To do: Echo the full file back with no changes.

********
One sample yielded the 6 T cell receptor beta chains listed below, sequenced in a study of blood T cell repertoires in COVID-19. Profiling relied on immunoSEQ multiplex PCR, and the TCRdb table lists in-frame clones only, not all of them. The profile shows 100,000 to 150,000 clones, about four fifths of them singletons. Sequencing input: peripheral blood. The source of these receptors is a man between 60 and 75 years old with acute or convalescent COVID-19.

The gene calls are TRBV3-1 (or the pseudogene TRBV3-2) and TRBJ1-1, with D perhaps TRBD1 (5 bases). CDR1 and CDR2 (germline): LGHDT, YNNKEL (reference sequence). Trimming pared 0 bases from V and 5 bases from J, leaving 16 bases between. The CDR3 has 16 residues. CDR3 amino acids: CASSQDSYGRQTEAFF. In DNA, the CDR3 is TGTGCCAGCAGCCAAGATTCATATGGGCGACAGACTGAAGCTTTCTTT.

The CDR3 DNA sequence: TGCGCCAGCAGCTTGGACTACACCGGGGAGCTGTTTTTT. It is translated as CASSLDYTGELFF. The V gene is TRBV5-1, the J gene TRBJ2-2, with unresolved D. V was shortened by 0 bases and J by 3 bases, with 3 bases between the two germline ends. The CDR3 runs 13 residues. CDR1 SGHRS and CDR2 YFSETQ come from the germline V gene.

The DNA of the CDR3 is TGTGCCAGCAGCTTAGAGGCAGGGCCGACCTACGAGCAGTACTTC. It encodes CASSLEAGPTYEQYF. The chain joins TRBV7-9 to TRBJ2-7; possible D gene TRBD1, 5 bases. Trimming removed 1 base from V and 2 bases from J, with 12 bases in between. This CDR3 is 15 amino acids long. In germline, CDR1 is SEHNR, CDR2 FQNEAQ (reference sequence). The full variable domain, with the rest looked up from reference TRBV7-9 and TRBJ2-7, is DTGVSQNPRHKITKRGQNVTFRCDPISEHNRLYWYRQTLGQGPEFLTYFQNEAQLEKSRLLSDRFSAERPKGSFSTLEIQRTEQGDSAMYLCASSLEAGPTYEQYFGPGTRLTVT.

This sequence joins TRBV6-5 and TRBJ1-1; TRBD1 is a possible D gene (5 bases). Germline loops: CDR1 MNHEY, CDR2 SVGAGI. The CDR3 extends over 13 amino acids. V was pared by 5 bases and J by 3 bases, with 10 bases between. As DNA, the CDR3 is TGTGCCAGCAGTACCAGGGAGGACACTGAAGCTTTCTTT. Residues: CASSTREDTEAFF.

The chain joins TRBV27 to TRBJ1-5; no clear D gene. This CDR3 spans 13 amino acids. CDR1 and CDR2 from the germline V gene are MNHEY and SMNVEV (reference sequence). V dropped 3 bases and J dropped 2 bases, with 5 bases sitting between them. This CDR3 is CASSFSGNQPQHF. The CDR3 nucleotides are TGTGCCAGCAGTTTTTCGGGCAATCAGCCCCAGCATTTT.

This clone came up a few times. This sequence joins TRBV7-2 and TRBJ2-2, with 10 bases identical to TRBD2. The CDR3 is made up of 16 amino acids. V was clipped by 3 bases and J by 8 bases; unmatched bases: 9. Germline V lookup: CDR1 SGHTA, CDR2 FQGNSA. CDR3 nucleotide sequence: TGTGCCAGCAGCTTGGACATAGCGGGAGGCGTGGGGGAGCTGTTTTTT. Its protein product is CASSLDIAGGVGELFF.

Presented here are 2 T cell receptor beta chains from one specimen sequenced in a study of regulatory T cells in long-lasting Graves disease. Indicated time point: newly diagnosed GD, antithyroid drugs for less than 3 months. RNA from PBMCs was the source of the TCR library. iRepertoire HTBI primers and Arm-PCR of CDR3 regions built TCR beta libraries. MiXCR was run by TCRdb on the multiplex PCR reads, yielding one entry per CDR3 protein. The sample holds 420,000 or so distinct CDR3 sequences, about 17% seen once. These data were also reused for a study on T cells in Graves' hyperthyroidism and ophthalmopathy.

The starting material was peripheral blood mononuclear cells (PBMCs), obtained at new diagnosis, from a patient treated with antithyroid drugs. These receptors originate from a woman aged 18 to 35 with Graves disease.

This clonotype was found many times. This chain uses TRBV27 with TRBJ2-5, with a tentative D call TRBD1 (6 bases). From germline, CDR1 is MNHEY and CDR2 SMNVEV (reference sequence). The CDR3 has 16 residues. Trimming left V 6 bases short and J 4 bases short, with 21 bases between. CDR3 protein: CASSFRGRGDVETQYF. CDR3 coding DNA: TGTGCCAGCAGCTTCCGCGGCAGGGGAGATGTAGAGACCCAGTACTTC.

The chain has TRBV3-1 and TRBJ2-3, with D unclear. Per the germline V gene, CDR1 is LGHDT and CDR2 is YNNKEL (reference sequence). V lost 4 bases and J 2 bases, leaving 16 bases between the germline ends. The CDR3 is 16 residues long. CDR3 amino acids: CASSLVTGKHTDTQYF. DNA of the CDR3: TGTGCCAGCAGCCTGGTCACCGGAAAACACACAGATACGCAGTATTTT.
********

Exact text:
One sample yielded the 6 T cell receptor beta chains listed below, sequenced in a study of blood T cell repertoires in COVID-19. Profiling relied on immunoSEQ multiplex PCR, and the TCRdb table lists in-frame clones only, not all of them. The profile shows 100,000 to 150,000 clones, about four fifths of them singletons. Sequencing input: peripheral blood. The source of these receptors is a man between 60 and 75 years old with acute or convalescent COVID-19.

The gene calls are TRBV3-1 (or the pseudogene TRBV3-2) and TRBJ1-1, with D perhaps TRBD1 (5 bases). CDR1 and CDR2 (germline): LGHDT, YNNKEL (reference sequence). Trimming pared 0 bases from V and 5 bases from J, leaving 16 bases between. The CDR3 has 16 residues. CDR3 amino acids: CASSQDSYGRQTEAFF. In DNA, the CDR3 is TGTGCCAGCAGCCAAGATTCATATGGGCGACAGACTGAAGCTTTCTTT.

The CDR3 DNA sequence: TGCGCCAGCAGCTTGGACTACACCGGGGAGCTGTTTTTT. It is translated as CASSLDYTGELFF. The V gene is TRBV5-1, the J gene TRBJ2-2, with unresolved D. V was shortened by 0 bases and J by 3 bases, with 3 bases between the two germline ends. The CDR3 runs 13 residues. CDR1 SGHRS and CDR2 YFSETQ come from the germline V gene.

The DNA of the CDR3 is TGTGCCAGCAGCTTAGAGGCAGGGCCGACCTACGAGCAGTACTTC. It encodes CASSLEAGPTYEQYF. The chain joins TRBV7-9 to TRBJ2-7; possible D gene TRBD1, 5 bases. Trimming removed 1 base from V and 2 bases from J, with 12 bases in between. This CDR3 is 15 amino acids long. In germline, CDR1 is SEHNR, CDR2 FQNEAQ (reference sequence). The full variable domain, with the rest looked up from reference TRBV7-9 and TRBJ2-7, is DTGVSQNPRHKITKRGQNVTFRCDPISEHNRLYWYRQTLGQGPEFLTYFQNEAQLEKSRLLSDRFSAERPKGSFSTLEIQRTEQGDSAMYLCASSLEAGPTYEQYFGPGTRLTVT.

This sequence joins TRBV6-5 and TRBJ1-1; TRBD1 is a possible D gene (5 bases). Germline loops: CDR1 MNHEY, CDR2 SVGAGI. The CDR3 extends over 13 amino acids. V was pared by 5 bases and J by 3 bases, with 10 bases between. As DNA, the CDR3 is TGTGCCAGCAGTACCAGGGAGGACACTGAAGCTTTCTTT. Residues: CASSTREDTEAFF.

The chain joins TRBV27 to TRBJ1-5; no clear D gene. This CDR3 spans 13 amino acids. CDR1 and CDR2 from the germline V gene are MNHEY and SMNVEV (reference sequence). V dropped 3 bases and J dropped 2 bases, with 5 bases sitting between them. This CDR3 is CASSFSGNQPQHF. The CDR3 nucleotides are TGTGCCAGCAGTTTTTCGGGCAATCAGCCCCAGCATTTT.

This clone came up a few times. This sequence joins TRBV7-2 and TRBJ2-2, with 10 bases identical to TRBD2. The CDR3 is made up of 16 amino acids. V was clipped by 3 bases and J by 8 bases; unmatched bases: 9. Germline V lookup: CDR1 SGHTA, CDR2 FQGNSA. CDR3 nucleotide sequence: TGTGCCAGCAGCTTGGACATAGCGGGAGGCGTGGGGGAGCTGTTTTTT. Its protein product is CASSLDIAGGVGELFF.

Presented here are 2 T cell receptor beta chains from one specimen sequenced in a study of regulatory T cells in long-lasting Graves disease. Indicated time point: newly diagnosed GD, antithyroid drugs for less than 3 months. RNA from PBMCs was the source of the TCR library. iRepertoire HTBI primers and Arm-PCR of CDR3 regions built TCR beta libraries. MiXCR was run by TCRdb on the multiplex PCR reads, yielding one entry per CDR3 protein. The sample holds 420,000 or so distinct CDR3 sequences, about 17% seen once. These data were also reused for a study on T cells in Graves' hyperthyroidism and ophthalmopathy.

The starting material was peripheral blood mononuclear cells (PBMCs), obtained at new diagnosis, from a patient treated with antithyroid drugs. These receptors originate from a woman aged 18 to 35 with Graves disease.

This clonotype was found many times. This chain uses TRBV27 with TRBJ2-5, with a tentative D call TRBD1 (6 bases). From germline, CDR1 is MNHEY and CDR2 SMNVEV (reference sequence). The CDR3 has 16 residues. Trimming left V 6 bases short and J 4 bases short, with 21 bases between. CDR3 protein: CASSFRGRGDVETQYF. CDR3 coding DNA: TGTGCCAGCAGCTTCCGCGGCAGGGGAGATGTAGAGACCCAGTACTTC.

The chain has TRBV3-1 and TRBJ2-3, with D unclear. Per the germline V gene, CDR1 is LGHDT and CDR2 is YNNKEL (reference sequence). V lost 4 bases and J 2 bases, leaving 16 bases between the germline ends. The CDR3 is 16 residues long. CDR3 amino acids: CASSLVTGKHTDTQYF. DNA of the CDR3: TGTGCCAGCAGCCTGGTCACCGGAAAACACACAGATACGCAGTATTTT.